Within your policy, assign patching roles to specified end users. These roles include policy setter, patch administrator, system administrator, patch deployers, patch policy setters, and software policy setters.

4. Test your patches

Because every IT environment is unique, patches may have different kinds of effects in different environments. Patch testing is crucial to ensure that the patches make software perform better, rather than create more issues.

5. Form a patch process & schedule

Patching works best when it is performed continually to ensure that systems work properly. Ponemon reports that “56% of security professionals agreed that security professionals spend more time navigating manual processes than responding to vulnerabilities.” Create an automated patching process for efficiency in preparing patches, and schedule patch deployment so they can be regularly applied to your assets.

Best practices for creating a patch management policy

There are many key points to keep in mind when creating a patch management policy. Following good practices when initially producing a policy, will make the patch management process smoother. Here are a few patch management process best practices for creating an effective patch management policy:

Keep it up-to-date

Keeping a patch management policy updated will help you account for all parts of your system and allow all steps in the policy to run smoothly. Continuously update the status of all systems in your environment so that you can stay on top of patching and reduce the possibility of a security risk in your systems.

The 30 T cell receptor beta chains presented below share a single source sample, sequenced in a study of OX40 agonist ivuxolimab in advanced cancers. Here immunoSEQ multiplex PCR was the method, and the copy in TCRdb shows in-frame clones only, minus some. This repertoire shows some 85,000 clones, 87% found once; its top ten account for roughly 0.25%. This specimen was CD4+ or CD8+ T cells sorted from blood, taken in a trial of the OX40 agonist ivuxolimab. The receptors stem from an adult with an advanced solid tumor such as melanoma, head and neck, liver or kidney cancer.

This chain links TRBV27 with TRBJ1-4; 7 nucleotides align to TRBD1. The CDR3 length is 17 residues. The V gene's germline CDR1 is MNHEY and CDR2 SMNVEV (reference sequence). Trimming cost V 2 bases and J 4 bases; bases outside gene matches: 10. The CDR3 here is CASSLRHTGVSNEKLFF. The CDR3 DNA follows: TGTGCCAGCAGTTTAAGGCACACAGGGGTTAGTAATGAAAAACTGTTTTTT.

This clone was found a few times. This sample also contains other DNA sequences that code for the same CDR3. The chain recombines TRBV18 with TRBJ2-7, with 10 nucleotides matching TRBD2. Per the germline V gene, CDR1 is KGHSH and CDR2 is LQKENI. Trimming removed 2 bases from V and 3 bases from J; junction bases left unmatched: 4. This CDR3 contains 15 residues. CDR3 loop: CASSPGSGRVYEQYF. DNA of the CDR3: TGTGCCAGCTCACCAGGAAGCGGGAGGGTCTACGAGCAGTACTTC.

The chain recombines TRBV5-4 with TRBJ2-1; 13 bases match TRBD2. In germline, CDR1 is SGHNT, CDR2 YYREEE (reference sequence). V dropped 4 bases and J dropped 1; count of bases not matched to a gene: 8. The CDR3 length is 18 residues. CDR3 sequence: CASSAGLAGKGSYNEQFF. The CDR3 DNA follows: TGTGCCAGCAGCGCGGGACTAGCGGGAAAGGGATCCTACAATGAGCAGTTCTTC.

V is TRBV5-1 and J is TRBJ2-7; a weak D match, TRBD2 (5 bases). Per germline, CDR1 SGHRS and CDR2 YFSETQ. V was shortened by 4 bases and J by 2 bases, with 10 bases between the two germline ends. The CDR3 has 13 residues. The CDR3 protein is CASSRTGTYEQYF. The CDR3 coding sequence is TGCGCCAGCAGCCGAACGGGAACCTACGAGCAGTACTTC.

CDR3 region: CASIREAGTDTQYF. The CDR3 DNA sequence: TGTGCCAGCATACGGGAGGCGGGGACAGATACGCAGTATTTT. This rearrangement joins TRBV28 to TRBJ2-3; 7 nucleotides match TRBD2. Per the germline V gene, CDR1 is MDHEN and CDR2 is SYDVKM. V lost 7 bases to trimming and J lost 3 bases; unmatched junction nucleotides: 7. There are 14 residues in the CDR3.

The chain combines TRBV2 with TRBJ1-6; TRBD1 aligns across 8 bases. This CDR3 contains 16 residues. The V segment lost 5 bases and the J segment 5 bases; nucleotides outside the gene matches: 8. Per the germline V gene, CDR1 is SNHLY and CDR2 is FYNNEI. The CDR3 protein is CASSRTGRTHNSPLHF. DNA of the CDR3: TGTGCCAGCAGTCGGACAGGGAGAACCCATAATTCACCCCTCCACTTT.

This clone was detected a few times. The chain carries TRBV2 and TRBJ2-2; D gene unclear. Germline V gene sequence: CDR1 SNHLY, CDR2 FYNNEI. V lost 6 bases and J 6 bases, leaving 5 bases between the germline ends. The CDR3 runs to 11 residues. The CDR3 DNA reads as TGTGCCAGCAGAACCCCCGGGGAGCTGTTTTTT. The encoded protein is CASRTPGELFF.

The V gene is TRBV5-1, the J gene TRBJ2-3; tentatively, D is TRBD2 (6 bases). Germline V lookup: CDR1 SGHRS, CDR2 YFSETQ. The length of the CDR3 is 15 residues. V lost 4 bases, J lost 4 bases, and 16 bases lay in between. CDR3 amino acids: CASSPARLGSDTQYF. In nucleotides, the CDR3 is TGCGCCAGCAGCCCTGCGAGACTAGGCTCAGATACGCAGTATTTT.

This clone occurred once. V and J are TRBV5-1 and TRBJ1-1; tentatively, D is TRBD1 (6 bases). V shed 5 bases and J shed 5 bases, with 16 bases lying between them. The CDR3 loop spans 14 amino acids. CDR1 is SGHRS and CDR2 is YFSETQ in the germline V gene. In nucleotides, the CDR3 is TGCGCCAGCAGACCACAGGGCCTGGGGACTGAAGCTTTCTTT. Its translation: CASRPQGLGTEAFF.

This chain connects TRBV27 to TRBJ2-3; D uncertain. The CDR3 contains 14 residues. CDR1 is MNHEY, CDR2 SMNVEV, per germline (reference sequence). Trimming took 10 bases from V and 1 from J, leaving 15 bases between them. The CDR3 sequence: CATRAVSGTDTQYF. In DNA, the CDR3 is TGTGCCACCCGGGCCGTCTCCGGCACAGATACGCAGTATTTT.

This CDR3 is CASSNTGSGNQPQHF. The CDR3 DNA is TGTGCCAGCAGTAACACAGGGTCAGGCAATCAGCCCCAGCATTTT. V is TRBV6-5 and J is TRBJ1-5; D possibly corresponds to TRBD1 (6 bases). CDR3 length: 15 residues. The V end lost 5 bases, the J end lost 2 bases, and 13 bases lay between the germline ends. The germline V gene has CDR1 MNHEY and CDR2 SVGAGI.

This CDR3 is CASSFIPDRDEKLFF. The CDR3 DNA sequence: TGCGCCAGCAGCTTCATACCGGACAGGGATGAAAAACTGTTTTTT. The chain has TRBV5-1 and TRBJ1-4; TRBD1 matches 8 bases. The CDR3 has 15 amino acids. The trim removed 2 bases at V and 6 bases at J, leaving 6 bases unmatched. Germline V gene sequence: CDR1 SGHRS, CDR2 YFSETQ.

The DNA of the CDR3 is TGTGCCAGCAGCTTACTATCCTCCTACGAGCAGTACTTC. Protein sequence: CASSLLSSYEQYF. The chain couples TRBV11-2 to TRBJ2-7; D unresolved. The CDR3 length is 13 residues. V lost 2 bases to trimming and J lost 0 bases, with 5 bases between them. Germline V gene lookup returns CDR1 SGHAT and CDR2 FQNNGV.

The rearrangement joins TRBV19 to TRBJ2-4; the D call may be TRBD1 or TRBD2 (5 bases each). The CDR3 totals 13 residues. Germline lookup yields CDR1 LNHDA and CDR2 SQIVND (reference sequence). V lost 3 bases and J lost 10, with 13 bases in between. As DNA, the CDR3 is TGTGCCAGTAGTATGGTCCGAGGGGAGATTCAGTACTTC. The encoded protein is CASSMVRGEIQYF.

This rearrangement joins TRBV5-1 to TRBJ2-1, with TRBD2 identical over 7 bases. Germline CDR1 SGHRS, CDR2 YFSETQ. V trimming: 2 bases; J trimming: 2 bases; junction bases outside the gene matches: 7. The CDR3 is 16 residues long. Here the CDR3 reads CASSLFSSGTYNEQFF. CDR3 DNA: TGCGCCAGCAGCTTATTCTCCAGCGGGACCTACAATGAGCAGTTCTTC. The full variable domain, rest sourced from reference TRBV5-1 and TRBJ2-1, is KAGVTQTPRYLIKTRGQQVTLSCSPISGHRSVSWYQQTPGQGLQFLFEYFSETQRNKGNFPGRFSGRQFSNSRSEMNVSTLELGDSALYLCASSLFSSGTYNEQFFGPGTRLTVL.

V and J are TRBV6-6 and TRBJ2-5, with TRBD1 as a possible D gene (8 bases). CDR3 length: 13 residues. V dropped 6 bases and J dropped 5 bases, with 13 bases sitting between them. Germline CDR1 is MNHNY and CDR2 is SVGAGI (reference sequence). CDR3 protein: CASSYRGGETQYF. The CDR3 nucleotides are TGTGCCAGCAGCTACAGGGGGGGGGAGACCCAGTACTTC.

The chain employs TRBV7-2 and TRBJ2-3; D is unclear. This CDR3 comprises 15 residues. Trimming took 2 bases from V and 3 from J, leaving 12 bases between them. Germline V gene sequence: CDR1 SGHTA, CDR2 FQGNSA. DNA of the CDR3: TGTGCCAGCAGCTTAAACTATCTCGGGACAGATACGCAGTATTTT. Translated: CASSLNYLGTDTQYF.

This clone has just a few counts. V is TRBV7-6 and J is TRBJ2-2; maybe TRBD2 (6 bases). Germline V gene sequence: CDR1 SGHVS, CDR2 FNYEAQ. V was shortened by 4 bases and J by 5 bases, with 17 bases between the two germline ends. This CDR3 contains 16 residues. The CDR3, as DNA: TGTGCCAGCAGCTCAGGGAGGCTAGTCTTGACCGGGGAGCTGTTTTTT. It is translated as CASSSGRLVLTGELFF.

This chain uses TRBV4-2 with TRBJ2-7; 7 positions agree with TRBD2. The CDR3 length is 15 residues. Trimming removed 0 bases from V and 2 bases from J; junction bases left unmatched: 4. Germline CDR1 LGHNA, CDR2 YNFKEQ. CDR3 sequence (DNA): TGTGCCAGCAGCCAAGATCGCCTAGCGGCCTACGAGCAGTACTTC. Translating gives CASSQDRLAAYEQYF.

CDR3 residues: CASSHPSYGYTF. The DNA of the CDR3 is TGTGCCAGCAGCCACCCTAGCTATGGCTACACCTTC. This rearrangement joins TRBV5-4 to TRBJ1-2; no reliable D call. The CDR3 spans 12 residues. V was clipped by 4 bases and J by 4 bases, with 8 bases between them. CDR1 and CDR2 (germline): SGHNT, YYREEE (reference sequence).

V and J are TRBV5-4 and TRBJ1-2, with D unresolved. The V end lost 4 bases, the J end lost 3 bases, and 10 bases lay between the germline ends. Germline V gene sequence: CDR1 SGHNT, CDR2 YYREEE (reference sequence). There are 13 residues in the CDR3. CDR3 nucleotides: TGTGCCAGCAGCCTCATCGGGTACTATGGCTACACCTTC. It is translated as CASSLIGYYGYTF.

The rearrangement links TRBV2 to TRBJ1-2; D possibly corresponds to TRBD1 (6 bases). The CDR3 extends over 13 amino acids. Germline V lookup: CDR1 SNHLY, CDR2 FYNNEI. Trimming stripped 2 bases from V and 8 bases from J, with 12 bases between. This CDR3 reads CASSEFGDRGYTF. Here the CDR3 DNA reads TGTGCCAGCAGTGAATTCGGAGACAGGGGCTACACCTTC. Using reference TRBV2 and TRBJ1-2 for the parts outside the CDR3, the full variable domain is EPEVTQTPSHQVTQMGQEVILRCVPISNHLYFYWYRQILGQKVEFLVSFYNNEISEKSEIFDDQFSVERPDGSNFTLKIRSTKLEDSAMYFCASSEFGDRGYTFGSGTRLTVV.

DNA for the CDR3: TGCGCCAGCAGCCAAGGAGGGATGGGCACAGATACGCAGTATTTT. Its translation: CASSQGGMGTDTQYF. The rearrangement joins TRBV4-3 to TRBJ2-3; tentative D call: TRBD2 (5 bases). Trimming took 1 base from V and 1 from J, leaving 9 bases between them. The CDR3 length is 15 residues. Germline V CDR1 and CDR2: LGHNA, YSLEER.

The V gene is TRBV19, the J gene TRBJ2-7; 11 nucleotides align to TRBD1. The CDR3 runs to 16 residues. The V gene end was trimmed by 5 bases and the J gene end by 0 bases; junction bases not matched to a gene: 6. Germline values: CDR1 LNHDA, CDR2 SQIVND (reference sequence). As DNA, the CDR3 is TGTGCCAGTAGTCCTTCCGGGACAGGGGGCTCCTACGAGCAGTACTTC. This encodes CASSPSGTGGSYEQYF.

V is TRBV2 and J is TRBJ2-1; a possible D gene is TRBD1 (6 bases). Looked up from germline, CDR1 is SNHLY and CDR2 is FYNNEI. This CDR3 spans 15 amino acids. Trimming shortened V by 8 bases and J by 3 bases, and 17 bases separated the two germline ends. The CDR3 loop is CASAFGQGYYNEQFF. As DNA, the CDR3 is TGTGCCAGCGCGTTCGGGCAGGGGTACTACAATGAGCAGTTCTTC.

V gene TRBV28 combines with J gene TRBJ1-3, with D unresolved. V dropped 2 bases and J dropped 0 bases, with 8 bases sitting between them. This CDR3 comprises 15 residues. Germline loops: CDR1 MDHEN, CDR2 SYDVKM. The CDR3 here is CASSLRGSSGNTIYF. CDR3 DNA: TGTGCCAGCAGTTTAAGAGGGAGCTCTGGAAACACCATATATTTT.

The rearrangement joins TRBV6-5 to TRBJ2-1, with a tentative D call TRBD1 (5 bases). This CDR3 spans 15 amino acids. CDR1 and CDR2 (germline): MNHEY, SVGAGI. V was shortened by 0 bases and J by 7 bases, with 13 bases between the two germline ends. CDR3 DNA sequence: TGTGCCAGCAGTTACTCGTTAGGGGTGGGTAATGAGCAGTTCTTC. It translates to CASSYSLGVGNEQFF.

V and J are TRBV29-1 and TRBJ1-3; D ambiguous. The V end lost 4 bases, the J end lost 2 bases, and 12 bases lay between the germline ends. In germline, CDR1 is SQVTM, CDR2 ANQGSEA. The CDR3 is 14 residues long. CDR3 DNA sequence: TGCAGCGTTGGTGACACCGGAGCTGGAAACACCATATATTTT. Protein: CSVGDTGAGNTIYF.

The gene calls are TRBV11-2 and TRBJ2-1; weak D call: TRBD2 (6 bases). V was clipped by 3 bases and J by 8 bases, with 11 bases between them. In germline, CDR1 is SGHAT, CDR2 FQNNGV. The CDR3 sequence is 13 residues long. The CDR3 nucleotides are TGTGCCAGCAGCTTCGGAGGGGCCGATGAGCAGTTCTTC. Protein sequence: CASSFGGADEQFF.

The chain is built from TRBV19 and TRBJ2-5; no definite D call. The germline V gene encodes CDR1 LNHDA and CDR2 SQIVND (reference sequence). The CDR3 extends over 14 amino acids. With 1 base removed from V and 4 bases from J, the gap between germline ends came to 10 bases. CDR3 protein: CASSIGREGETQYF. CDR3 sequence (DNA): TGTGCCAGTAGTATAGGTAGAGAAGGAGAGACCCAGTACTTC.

Inventory

Make sure to document any hardware, software, or systems that are in your IT environment. Having records will make it easier to keep track of what has or hasn’t been updated or attended to. Keeping track of the items you oversee in your patch management policy helps you stay organized and keep your systems safe.

Assess risk

It’s practically impossible to prioritize all patches to all systems simultaneously, which is why knowing the risk level for each system is very important. Understanding when – and whether – to install a patch can sometimes feel like more art than science, but once you’ve learned the unique complexities of your setup, a unified IT management platform will make automation and scaling possible.

Patch testing

Testing new software patches is key to protecting your systems. Because new patches carry security risks, have a system in place for internally testing any new patches. If your test system is designed like your actual system, you will be able to see how a patch interacts with your settings and configurations. In your policy, be sure to include how patch testing will be carried out, where testing will be done, and for how long before a patch is deemed safe.

Apply patches

After all the preparation steps have been completed, you should also include in your policy how to start implementing patches in your IT environment. An efficient method to apply patches is to make an automated schedule that details when and how patches will be applied. Creating a schedule for patching scans and updates is one of the most important patch management policy best practices.

Read more on patch management best practices

Using a patch management policy helps ensure data security and reduces the amount of effort you need to put in to keep track of your endpoints’ security. It also provides a framework for scanning for and deploying patches to your systems appropriately.

To learn more about how to scan for and effectively apply patches in your environment and other patch management tips, check out NinjaOne’s Patch Management Best Practices Guide.

Ninja takes the hard work out of patch management with automatic scanning and patching and the choice to manually or automatically deploy patches.

Start your free trial of NinjaOne Patching today.

Next Steps

Patching is the single most critical aspect of a device hardening strategy. According to Ponemon, almost 60% of breaches could be avoided through effective patching. NinjaOne makes it fast and easy to patch all your Windows, Mac, and Linux devices whether remote or on-site.